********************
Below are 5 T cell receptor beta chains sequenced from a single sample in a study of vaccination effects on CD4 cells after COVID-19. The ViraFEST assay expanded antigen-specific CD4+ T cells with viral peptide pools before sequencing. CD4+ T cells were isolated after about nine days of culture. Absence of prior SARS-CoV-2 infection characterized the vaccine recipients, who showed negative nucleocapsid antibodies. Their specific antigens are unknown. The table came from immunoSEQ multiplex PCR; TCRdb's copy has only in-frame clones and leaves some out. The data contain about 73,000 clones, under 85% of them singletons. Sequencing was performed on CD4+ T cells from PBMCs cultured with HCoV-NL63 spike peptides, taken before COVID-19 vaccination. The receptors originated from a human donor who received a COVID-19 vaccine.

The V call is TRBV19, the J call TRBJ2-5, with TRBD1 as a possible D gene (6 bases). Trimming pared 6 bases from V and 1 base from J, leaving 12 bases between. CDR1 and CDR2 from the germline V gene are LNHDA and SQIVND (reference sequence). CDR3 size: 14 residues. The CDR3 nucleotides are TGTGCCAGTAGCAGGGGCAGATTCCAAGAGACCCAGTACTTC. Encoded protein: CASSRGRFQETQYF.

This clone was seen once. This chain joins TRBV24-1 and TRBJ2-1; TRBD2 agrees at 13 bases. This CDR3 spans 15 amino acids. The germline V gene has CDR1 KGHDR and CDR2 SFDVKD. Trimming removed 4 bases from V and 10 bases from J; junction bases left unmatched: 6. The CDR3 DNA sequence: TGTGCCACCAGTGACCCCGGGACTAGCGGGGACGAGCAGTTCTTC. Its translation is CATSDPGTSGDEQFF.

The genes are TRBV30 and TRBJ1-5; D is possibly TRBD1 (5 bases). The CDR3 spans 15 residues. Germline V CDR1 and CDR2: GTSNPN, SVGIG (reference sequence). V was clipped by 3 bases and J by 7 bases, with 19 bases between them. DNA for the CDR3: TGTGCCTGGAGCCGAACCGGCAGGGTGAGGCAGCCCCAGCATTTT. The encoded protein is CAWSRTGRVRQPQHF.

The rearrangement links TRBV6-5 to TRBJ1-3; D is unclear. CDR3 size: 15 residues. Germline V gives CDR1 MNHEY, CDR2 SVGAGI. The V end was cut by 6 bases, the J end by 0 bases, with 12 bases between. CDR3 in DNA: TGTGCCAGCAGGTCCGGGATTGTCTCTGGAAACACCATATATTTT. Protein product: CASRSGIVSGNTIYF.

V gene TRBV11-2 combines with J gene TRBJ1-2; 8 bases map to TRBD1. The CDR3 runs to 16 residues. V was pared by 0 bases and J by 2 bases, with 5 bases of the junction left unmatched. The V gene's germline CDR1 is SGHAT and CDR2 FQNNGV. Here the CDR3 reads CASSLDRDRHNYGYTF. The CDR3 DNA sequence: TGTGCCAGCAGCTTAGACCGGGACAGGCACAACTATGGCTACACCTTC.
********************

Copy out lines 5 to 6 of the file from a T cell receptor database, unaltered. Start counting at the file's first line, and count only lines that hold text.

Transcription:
The rearrangement links TRBV6-5 to TRBJ1-3; D is unclear. CDR3 size: 15 residues. Germline V gives CDR1 MNHEY, CDR2 SVGAGI. The V end was cut by 6 bases, the J end by 0 bases, with 12 bases between. CDR3 in DNA: TGTGCCAGCAGGTCCGGGATTGTCTCTGGAAACACCATATATTTT. Protein product: CASRSGIVSGNTIYF.

V gene TRBV11-2 combines with J gene TRBJ1-2; 8 bases map to TRBD1. The CDR3 runs to 16 residues. V was pared by 0 bases and J by 2 bases, with 5 bases of the junction left unmatched. The V gene's germline CDR1 is SGHAT and CDR2 FQNNGV. Here the CDR3 reads CASSLDRDRHNYGYTF. The CDR3 DNA sequence: TGTGCCAGCAGCTTAGACCGGGACAGGCACAACTATGGCTACACCTTC.